Challenges Ahead: Alliances, Procurement and Human Resources

The January announcement reaffirms the imperative for strong partnerships—and their formalization through NATO’s Cyber Defense Pledge and the European Intervention Initiative, an ad hoc structure outside of the European Union. To be effective, such partnerships must be founded on mutual trust, added Minister Parly at the announcement. Trust is also necessary between the government and the private sector, which is why the new Defense Innovation Agency will be in charge of developing a framework for the emergence of a “trusted digital sector.”

The research and development of cyber weapons is the responsibility of the Defense Procurement Agency (DGA), in close cooperation with operational needs expressed by France’s cyber command. The offensive doctrine indicates the DGA will adapt its procurement processes to take into account the tempo of operations and nature of these weapons. Indeed current processes designed to procure tanks or submarines, or even major software programs, would be ill-suited. This may hint at the creation of an ad hoc procurement process designed from the ground up to research vulnerabilities and develop exploits and payloads. Contrary to the U.S. or, more recently, the U.K., France has no vulnerability equities process, at least publicly. The reform of the DGA’s processes is a major challenge, the first of several mentioned by Minister Parly during her speech. Another one is human resources, for which the cyber command will scale up its efforts to attract talented individuals.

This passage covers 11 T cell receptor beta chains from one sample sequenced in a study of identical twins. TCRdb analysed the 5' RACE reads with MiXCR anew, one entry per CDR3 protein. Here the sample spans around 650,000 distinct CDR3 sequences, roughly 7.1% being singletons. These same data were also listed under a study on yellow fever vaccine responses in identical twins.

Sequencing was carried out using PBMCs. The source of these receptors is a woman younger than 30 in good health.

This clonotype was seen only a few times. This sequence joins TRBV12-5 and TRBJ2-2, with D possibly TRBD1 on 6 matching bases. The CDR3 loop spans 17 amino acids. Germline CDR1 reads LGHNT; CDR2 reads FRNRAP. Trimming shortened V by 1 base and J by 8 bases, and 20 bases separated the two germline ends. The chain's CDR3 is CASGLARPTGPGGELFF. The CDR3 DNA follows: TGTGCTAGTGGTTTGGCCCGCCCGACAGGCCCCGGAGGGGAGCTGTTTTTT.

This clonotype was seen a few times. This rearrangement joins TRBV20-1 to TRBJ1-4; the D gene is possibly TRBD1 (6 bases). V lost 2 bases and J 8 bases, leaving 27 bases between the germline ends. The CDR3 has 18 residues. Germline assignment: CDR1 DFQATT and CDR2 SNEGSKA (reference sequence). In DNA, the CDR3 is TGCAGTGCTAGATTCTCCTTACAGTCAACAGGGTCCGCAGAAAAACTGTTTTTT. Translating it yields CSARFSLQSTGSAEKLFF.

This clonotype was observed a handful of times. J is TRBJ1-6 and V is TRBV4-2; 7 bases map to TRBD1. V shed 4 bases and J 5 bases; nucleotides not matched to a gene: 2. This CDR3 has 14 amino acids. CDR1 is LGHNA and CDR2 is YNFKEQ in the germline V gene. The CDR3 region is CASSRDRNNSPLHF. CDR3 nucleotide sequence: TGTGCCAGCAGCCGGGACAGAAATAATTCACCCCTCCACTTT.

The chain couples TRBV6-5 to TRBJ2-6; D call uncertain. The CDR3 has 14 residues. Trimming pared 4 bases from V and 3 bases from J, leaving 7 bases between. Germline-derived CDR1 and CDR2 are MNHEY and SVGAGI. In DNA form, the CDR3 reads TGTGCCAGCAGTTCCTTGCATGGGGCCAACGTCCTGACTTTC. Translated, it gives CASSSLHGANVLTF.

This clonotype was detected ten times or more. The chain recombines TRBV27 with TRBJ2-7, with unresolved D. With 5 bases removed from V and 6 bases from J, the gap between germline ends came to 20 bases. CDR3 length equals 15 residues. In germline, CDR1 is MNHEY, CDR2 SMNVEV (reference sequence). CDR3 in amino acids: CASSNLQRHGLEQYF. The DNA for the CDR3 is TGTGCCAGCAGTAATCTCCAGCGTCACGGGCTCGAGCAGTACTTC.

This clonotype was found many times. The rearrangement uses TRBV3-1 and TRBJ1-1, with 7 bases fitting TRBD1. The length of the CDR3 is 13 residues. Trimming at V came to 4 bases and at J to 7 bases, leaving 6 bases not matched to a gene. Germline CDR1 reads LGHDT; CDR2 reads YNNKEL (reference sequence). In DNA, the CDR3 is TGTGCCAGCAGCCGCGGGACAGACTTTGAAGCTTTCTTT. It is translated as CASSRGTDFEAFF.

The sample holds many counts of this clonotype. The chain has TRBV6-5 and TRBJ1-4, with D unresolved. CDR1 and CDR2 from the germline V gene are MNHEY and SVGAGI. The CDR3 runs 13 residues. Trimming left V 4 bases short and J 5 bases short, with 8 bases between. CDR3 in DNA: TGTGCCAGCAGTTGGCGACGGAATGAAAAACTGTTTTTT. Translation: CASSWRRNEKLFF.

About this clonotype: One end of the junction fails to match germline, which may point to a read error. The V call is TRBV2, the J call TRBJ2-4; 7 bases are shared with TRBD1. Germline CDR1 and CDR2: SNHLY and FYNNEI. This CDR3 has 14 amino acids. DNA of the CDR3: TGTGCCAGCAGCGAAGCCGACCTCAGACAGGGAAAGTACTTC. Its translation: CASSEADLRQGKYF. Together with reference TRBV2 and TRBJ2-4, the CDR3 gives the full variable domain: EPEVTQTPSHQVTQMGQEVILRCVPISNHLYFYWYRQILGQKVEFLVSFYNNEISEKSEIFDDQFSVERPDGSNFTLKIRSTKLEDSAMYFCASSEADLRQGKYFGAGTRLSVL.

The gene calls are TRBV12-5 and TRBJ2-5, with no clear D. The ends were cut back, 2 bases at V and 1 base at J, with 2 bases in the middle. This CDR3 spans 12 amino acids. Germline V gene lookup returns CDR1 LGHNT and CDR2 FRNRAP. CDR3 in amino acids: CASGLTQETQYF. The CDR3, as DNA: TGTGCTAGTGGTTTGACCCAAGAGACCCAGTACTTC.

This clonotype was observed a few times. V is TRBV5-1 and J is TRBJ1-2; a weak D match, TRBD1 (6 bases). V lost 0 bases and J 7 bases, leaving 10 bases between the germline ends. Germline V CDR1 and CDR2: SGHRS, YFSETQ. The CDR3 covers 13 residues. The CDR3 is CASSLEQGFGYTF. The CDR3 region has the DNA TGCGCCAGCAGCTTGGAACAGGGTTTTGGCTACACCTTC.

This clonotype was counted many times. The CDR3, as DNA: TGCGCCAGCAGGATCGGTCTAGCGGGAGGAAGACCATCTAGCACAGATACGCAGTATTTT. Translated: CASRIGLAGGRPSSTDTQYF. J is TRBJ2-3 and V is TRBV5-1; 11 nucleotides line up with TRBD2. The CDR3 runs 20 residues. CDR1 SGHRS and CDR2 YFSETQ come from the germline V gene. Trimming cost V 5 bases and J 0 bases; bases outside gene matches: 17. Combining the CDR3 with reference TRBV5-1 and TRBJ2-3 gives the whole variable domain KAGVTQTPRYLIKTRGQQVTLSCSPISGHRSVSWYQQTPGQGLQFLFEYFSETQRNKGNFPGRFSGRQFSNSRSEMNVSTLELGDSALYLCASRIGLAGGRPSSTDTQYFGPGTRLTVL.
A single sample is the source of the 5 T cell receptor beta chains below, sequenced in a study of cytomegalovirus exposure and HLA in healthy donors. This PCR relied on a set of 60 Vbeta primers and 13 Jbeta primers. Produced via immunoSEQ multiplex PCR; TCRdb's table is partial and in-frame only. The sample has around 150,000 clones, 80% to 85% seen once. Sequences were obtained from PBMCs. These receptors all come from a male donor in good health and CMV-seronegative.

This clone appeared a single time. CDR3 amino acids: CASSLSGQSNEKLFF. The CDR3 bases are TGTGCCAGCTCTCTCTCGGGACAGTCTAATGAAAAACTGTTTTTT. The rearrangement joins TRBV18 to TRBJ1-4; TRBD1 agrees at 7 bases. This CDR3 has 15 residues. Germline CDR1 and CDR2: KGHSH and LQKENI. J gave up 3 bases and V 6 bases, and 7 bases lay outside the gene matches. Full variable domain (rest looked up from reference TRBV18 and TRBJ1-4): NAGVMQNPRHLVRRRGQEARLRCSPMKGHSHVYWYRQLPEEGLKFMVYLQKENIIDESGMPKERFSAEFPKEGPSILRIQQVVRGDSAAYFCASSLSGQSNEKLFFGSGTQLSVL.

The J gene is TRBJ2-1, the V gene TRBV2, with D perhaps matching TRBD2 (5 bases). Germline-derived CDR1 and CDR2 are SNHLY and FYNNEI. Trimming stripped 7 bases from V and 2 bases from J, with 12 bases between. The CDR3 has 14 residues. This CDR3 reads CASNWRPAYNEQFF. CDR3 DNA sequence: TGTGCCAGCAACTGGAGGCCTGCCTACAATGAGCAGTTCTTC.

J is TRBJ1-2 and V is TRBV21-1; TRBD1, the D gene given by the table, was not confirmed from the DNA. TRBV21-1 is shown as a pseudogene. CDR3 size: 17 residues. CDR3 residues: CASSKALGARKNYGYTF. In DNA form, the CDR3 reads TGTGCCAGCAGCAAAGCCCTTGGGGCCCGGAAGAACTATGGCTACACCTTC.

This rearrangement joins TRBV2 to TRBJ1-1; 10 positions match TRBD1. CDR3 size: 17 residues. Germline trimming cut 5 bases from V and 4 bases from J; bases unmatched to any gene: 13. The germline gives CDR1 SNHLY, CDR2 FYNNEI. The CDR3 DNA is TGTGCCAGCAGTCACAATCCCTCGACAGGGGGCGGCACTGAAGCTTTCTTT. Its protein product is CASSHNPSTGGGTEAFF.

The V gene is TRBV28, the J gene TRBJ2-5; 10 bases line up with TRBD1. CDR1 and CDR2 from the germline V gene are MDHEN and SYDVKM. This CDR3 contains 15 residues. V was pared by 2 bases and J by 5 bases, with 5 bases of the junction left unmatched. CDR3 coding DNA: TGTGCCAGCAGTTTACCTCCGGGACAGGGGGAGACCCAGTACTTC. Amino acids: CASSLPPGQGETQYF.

France has, in only three years, conceptualized and adopted a comprehensive cybersecurity and cyber defense model. The recently released offensive doctrine is the culmination of this deep transformation. It particularly represents a turning point for the armed forces, breaking offensive operations from their intelligence silo. The wording of the document and of the accompanying speech by Minister Parly is also a clear signal to Russia, a message France had previously been reluctant to send in such stark terms. France aims to promote international rules and stability in the cyber domain to prevent escalation of crises, yet seeks room to maneuver to support conventional operations, deterrence and retorsion. Such balance is, and will remain, delicate.

Editor's note: This piece has been corrected to clarify distinctions between civilian and military cyber efforts.

Arthur PB Laudrain is a DPhil candidate in cybersecurity at the University of Oxford (Wolfson College). His research investigates why some democracies respond more strongly than others to cyber-enabled foreign electoral interference. His work is supported by UK Research and Innovation and the Rotary Foundation. He contributes to the work of the European Initiative for Security Studies (EISS) and the European Cyber Conflict Research Initiative (ECCRI). Before joining Oxford, Laudrain gained firsthand experience with international security in government and think tanks (IISS, ETH Zurich) and previously published in outlets such as BBC Science Focus, NATO CyCon US and Revue Défense Nationale.